Genomic profiling of Sézary syndrome identifies alterations of key T cell signaling and differentiation genes.

TitleGenomic profiling of Sézary syndrome identifies alterations of key T cell signaling and differentiation genes.
Publication TypeJournal Article
Year of Publication2015
AuthorsWang, L, Ni, X, Covington, KR, Yang, BY, Shiu, J, Zhang, X, Xi, L, Meng, Q, Langridge, T, Drummond, J, Donehower, LA, Doddapaneni, HV, Muzny, DM, Gibbs, RA, Wheeler, DA, Duvic, M
JournalNat Genet
Volume47
Issue12
Pagination1426-34
Date Published2015 Dec
ISSN1546-1718
KeywordsCase-Control Studies, Cell Differentiation, Exome, Gene Expression Regulation, Neoplastic, Gene Regulatory Networks, Genetic Drift, Genomics, High-Throughput Nucleotide Sequencing, Humans, Lymphocyte Activation, Mutation, Prognosis, Sezary Syndrome, Signal Transduction, Skin Neoplasms, Survival Rate, T-Lymphocytes
Abstract

Sézary syndrome is a rare leukemic form of cutaneous T cell lymphoma characterized by generalized redness, scaling, itching and increased numbers of circulating atypical T lymphocytes. It is rarely curable, with poor prognosis. Here we present a multiplatform genomic analysis of 37 patients with Sézary syndrome that implicates dysregulation of cell cycle checkpoint and T cell signaling. Frequent somatic alterations were identified in TP53, CARD11, CCR4, PLCG1, CDKN2A, ARID1A, RPS6KA1 and ZEB1. Activating CCR4 and CARD11 mutations were detected in nearly one-third of patients. ZEB1, encoding a transcription repressor essential for T cell differentiation, was deleted in over one-half of patients. IL32 and IL2RG were overexpressed in nearly all cases. Our results demonstrate profound disruption of key signaling pathways in Sézary syndrome and suggest potential targets for new therapies.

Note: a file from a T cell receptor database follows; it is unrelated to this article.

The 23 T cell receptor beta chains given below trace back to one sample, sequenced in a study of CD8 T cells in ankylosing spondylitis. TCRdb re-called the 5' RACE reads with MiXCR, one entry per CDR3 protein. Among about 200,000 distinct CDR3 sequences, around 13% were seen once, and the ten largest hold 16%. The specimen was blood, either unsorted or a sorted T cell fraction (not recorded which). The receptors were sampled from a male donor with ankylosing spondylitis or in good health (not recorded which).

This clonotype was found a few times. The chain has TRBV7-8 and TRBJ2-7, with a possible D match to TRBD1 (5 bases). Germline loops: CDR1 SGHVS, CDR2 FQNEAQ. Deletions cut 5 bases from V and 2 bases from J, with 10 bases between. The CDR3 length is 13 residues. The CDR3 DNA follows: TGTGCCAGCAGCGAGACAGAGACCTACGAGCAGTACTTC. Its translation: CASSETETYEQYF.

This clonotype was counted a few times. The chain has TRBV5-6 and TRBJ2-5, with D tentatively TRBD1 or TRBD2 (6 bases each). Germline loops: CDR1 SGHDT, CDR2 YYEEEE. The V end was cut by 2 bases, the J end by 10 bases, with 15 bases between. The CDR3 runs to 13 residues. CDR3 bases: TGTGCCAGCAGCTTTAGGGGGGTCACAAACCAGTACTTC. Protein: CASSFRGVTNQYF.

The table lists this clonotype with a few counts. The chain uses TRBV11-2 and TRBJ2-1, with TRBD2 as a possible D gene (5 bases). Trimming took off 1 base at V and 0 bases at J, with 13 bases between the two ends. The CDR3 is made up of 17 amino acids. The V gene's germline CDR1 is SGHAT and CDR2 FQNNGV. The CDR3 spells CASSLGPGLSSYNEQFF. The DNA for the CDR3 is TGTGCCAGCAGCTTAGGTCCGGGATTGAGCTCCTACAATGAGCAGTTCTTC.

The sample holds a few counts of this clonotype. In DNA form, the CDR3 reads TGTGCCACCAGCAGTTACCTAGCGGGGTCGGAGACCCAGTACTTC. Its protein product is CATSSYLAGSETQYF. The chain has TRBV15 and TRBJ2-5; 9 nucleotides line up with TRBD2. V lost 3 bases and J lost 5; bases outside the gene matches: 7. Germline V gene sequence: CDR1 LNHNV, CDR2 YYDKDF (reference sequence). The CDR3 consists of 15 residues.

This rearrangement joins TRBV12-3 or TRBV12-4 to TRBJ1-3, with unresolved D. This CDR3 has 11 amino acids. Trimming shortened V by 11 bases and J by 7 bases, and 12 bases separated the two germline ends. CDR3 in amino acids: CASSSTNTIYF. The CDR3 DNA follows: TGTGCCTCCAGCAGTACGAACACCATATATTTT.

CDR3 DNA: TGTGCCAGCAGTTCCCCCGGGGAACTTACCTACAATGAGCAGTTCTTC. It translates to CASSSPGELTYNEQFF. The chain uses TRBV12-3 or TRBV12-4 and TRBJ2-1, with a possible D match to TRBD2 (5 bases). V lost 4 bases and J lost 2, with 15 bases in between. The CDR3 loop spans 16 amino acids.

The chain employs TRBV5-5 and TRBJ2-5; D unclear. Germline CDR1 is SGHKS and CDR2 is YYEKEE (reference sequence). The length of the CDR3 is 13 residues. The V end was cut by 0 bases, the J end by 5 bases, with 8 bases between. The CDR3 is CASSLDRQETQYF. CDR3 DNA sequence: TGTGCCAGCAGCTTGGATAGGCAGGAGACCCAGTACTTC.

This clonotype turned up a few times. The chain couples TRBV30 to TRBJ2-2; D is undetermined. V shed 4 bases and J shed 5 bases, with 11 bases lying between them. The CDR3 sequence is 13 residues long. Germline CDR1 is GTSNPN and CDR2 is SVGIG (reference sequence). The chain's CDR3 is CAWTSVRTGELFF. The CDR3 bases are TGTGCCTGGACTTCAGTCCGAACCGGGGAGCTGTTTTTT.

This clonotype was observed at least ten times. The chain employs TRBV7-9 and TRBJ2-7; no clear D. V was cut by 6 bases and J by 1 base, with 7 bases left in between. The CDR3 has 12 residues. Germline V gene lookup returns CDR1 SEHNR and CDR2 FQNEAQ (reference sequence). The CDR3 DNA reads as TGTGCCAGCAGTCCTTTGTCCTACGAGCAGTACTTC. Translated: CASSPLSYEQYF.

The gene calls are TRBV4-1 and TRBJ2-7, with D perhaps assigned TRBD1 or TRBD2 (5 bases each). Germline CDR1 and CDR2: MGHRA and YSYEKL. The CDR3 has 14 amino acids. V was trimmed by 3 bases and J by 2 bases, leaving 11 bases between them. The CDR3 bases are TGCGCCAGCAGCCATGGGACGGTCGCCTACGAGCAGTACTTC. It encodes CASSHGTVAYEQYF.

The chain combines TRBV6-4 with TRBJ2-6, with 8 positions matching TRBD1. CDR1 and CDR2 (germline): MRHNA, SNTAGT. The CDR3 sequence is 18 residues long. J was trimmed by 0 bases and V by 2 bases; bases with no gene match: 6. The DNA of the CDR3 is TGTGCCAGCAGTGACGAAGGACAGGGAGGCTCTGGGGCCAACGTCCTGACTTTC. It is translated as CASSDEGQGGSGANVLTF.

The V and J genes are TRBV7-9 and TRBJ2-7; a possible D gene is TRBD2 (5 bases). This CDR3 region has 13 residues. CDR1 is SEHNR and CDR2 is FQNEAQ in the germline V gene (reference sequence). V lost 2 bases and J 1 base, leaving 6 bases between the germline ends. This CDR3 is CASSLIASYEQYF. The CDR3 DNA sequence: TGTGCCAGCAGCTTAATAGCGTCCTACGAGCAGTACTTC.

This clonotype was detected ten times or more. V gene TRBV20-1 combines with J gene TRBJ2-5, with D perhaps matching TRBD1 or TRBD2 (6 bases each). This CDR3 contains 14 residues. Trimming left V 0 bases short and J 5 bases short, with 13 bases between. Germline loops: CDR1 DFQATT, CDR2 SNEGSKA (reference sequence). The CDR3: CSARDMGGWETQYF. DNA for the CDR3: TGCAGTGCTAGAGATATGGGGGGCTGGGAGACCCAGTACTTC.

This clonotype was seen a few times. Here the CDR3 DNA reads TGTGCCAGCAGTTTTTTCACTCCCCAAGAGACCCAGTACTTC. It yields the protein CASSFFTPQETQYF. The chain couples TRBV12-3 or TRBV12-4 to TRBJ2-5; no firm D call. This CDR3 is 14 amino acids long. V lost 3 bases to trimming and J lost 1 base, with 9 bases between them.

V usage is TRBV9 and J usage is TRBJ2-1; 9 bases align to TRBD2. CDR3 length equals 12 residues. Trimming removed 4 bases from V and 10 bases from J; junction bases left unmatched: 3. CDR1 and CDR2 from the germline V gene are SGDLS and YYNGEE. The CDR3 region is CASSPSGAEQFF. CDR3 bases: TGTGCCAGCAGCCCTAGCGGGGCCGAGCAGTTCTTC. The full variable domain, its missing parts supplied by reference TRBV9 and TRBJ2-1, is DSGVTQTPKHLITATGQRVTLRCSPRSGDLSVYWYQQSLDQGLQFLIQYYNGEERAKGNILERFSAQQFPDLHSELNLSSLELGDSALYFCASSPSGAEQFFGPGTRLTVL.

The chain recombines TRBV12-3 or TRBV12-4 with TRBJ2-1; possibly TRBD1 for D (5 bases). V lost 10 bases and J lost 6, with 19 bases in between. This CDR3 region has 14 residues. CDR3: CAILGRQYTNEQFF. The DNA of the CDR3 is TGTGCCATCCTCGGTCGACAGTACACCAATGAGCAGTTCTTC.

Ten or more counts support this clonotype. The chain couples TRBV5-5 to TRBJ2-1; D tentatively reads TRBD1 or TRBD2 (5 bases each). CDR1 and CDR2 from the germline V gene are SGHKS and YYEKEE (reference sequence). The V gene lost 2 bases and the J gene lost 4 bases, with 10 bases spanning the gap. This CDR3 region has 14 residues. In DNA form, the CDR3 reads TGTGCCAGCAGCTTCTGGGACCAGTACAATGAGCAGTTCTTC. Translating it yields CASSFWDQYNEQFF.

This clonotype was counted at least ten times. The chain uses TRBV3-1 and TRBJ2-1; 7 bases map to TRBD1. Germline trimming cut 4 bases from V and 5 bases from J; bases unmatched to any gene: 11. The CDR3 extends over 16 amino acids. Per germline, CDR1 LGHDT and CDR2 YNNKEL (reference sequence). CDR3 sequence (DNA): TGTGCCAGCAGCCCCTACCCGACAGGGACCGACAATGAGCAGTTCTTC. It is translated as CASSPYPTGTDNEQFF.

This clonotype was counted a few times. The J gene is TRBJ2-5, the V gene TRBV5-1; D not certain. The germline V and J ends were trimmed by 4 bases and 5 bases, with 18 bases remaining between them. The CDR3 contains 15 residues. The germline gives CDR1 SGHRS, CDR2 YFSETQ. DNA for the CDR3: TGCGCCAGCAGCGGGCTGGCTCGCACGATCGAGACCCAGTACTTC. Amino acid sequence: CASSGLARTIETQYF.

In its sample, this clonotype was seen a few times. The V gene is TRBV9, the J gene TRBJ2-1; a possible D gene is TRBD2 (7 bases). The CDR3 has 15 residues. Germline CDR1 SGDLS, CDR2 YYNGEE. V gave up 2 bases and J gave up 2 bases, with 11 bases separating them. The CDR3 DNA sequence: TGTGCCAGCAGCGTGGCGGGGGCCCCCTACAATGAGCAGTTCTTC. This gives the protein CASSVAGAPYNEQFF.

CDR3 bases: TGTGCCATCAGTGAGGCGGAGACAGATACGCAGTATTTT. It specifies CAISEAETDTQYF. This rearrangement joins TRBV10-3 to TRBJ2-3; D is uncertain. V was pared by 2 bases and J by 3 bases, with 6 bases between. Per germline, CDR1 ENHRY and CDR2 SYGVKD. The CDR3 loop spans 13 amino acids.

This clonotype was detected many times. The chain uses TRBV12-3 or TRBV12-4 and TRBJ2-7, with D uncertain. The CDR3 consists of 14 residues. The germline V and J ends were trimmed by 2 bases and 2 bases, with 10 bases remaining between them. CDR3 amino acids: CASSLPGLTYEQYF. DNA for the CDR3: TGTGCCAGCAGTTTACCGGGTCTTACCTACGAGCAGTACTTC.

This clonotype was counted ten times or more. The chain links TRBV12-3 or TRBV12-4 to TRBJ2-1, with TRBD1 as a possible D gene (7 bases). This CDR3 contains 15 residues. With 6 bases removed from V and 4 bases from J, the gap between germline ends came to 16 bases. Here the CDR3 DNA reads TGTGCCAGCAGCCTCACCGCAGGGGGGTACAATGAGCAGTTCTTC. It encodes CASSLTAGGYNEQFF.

DOI10.1038/ng.3444
Alternate JournalNat. Genet.
PubMed ID26551670
PubMed Central IDPMC4829974
Grant ListP30 CA016672 / CA / NCI NIH HHS / United States
U54 HG003273 / HG / NHGRI NIH HHS / United States
5U54HG003273 / HG / NHGRI NIH HHS / United States
CA16672 / CA / NCI NIH HHS / United States